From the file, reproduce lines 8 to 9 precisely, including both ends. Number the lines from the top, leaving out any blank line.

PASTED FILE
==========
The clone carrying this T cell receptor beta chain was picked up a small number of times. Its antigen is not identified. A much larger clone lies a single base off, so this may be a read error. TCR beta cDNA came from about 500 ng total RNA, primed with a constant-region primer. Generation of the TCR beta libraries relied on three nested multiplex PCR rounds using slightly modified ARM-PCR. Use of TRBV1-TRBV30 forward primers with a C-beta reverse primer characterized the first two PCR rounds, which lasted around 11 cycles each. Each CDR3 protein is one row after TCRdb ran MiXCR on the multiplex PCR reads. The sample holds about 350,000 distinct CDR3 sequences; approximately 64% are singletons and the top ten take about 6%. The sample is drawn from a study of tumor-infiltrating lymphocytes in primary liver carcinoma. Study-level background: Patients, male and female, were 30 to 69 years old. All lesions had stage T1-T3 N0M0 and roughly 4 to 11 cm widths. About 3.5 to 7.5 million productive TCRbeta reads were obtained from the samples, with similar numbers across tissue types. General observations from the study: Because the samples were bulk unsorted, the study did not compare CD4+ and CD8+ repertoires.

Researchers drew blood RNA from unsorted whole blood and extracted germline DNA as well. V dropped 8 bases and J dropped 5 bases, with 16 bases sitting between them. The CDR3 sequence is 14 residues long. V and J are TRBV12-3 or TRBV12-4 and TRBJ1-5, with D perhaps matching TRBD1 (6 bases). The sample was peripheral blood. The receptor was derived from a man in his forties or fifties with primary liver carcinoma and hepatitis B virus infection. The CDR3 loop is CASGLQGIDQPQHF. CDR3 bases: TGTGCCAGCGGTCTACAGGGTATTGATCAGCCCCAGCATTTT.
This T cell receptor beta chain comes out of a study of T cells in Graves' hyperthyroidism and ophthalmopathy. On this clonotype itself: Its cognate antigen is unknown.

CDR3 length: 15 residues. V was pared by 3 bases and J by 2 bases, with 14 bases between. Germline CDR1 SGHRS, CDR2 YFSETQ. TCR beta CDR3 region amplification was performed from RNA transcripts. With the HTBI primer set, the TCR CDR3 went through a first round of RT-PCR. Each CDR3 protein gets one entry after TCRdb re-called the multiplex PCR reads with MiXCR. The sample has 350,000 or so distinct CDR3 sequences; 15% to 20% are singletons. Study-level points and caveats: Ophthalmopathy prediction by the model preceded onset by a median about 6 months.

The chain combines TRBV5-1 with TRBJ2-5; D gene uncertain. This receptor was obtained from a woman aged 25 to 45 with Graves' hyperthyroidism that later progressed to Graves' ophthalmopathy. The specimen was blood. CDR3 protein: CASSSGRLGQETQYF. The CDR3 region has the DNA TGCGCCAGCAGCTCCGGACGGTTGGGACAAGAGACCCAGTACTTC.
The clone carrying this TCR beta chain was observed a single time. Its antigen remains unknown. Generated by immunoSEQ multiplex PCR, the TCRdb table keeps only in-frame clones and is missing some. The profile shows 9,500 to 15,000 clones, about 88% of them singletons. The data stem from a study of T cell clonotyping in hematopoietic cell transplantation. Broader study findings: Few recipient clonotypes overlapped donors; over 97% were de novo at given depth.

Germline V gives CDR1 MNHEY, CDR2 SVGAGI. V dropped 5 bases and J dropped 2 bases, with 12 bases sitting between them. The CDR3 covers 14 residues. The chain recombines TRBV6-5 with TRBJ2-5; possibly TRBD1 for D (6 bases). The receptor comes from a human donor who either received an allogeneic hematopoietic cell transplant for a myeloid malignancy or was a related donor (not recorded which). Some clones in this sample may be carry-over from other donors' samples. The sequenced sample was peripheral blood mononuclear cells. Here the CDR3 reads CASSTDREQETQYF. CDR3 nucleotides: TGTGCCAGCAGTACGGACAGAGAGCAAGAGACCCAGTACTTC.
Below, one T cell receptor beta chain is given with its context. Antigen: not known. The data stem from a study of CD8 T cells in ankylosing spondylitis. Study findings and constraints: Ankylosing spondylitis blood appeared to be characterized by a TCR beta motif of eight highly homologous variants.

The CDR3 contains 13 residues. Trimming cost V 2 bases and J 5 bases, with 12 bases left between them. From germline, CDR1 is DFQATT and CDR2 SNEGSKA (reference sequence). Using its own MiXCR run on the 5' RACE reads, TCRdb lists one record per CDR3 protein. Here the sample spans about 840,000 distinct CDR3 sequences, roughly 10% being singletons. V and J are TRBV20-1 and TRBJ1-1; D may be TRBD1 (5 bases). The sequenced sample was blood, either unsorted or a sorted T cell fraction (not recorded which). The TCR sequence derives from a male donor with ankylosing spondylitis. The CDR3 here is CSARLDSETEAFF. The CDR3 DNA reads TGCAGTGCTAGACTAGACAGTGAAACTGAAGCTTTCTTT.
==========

Below, one T cell receptor beta chain is given with its context. Antigen: not known. The data stem from a study of CD8 T cells in ankylosing spondylitis. Study findings and constraints: Ankylosing spondylitis blood appeared to be characterized by a TCR beta motif of eight highly homologous variants.

The CDR3 contains 13 residues. Trimming cost V 2 bases and J 5 bases, with 12 bases left between them. From germline, CDR1 is DFQATT and CDR2 SNEGSKA (reference sequence). Using its own MiXCR run on the 5' RACE reads, TCRdb lists one record per CDR3 protein. Here the sample spans about 840,000 distinct CDR3 sequences, roughly 10% being singletons. V and J are TRBV20-1 and TRBJ1-1; D may be TRBD1 (5 bases). The sequenced sample was blood, either unsorted or a sorted T cell fraction (not recorded which). The TCR sequence derives from a male donor with ankylosing spondylitis. The CDR3 here is CSARLDSETEAFF. The CDR3 DNA reads TGCAGTGCTAGACTAGACAGTGAAACTGAAGCTTTCTTT.